Cast: Matt Passmore, Tobin Bell, Callum Keith Rennie, Laura Vandervoort, and Hannah Emily Anderson
Directors: Michael and Peter Spierig
92 minutes (18) 2017
Widescreen ratio 2.35:1
LionsGate Blu-ray region B
Review by Steven Hampton
After seven movies in just seven years, the profitable franchise launched by James Wan’s Saw (2004) continues, seven years later, with this picture that revisits the shock scenario, while trying hard to avoid the series’ usual claustrophobic torture-porn brand, as identified by critics yet disputed by the record-breaking franchise's creators. “I’m sure you’re all wondering why you’re here.”
Five victims wake up with chained buckets stuck on their heads include blonde-in-fishnets Carly, who soon suffers a gruesome death, and she’s not even the first spectacular mutilation in this dark thriller. A new game of mortal adversity is on, with everything set-up once again to expose and judge the personal histories of those who practice “reckless deceit,” without considering the consequences of their actions.
Police detective Halloran (Callum Keith Rennie) investigates a very public body-dump site and struggles to solve the mystery, “chasing a dead man,” before a farm-based set of ingenious death traps claim other lives. Are the guilty parties ready to die for their sins? Anna (Laura Vandervoort) seems to be the most likely heroine - or final-girl survivor, at least - but you can take your pick of the available key roles for her to play in this grisly game of twisted terrorism as the most savvy of the repeatedly endangered captives, despite being the first to ask that most clichéd question of all in today's horror movies, “why are you doing this to me?!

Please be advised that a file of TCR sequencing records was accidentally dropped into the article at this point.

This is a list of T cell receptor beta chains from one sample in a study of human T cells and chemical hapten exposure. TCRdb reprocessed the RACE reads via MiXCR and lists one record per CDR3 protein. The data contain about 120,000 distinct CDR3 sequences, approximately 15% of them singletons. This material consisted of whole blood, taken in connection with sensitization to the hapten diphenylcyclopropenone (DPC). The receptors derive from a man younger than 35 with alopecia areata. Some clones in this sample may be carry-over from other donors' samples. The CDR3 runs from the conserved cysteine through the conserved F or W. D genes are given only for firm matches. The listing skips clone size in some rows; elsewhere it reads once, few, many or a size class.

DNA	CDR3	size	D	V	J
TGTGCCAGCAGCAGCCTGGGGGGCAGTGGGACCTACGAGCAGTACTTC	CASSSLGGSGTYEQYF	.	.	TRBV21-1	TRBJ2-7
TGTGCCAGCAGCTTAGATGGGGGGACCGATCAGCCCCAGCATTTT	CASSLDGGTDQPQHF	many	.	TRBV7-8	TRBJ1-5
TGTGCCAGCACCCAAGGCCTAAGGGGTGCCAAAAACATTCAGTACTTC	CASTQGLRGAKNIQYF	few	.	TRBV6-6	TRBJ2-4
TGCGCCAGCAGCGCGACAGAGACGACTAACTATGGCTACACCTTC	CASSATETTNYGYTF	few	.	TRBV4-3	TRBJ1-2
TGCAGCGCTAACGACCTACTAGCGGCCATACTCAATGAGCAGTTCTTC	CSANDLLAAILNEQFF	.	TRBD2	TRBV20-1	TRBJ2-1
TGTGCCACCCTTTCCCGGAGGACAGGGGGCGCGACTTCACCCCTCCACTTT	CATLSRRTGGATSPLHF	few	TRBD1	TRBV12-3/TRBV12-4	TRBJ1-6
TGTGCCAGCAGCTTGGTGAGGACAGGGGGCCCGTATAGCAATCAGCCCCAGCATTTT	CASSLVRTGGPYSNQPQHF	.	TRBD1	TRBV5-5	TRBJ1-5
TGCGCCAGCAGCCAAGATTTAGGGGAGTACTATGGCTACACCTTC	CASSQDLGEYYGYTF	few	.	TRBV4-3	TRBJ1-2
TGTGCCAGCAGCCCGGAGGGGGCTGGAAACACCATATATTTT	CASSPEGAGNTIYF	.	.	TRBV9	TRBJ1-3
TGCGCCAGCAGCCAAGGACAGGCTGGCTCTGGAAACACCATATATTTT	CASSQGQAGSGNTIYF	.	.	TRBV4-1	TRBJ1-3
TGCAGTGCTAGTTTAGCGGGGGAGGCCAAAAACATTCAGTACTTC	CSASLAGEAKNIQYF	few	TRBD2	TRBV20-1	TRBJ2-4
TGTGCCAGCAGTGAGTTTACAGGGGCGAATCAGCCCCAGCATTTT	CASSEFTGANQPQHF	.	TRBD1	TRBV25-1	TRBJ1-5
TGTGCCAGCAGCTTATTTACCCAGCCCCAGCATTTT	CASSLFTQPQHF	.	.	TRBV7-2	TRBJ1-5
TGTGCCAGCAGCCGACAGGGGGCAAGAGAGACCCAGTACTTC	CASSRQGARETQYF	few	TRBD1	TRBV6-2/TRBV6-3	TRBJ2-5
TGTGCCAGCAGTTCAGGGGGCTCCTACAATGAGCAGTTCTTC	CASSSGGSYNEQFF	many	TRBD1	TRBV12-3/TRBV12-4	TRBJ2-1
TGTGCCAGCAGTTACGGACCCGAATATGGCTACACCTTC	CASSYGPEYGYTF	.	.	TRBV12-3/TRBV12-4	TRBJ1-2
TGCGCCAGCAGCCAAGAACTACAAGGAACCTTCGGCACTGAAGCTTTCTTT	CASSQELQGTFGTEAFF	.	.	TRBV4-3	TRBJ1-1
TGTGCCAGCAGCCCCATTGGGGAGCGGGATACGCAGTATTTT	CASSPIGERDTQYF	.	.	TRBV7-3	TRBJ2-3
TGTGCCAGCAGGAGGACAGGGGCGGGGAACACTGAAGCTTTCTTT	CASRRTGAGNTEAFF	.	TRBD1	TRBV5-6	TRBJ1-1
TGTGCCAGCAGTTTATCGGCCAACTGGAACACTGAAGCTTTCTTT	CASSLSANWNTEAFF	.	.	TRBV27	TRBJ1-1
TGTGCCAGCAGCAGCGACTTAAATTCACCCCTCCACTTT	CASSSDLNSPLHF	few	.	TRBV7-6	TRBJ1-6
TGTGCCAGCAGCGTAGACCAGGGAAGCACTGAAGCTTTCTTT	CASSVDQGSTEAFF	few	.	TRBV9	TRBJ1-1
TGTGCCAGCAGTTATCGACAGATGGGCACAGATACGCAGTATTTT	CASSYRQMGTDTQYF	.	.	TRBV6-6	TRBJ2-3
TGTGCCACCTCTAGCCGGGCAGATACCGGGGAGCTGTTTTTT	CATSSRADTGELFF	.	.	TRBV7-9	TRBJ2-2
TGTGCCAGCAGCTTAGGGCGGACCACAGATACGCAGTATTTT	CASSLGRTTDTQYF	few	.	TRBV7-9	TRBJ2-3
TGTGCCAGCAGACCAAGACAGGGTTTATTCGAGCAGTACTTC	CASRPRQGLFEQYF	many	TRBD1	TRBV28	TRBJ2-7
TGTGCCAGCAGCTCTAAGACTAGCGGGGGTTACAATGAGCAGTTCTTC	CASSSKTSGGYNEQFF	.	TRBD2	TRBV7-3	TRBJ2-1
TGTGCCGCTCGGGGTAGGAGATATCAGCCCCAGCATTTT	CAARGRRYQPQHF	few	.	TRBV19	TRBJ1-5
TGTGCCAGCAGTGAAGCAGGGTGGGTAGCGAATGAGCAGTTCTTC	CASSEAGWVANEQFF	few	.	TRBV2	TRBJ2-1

Hannibal Lecter kills because people are rude. Jigsaw (Tobin Bell) prefers to punish all those who are liars. Perhaps, from a moral perspective, rather than a homicidal maniac’s view of society, the obviously villainous Jigsaw appears closer to Marvel comic-book anti-hero the Punisher than the splatter cycle’s infamous serial killer. This feels like a fresh version, rather than another sequel, or a remake. In a plot so full of witty diversions, slickly clever twists, and sundry potential copy-cats, with borrowings, story parallels, and police procedural influences drawn from Seven, and The Usual Suspects (both 1995). “You have a choice. Scream or don’t.”
Although this movie’s physical tests and psychological traumas engage viewers with the suffering of humanity in an inhumane age, a fairly radical new industrialisation of horror (a media project begun by sci-fi cinema's trope of man-vs-machine back in the 1950s) is apparent, especially in terms of rusty metal contraptions signifying a fittingly automated punishment that mirrors the decayed morals of all those being tormented by Jigsaw. The surrealistic pick of these fatal mechanisms is the spinning ‘spiraliser’, a designer’s tribute to the red spiral mark painted on the ‘Billy’ puppet’s cheeks. Colourful, without becoming too garish in its extremes of black comedy, the luridly macabre Jigsaw is a worthwhile addition to the popular cycle of techno-shock.
Documentary, I Speak For The Dead: The Legacy Of Jigsaw (82 minutes) is mainly composed of interviews about the making of this movie, rather than anything like a retrospective feature study.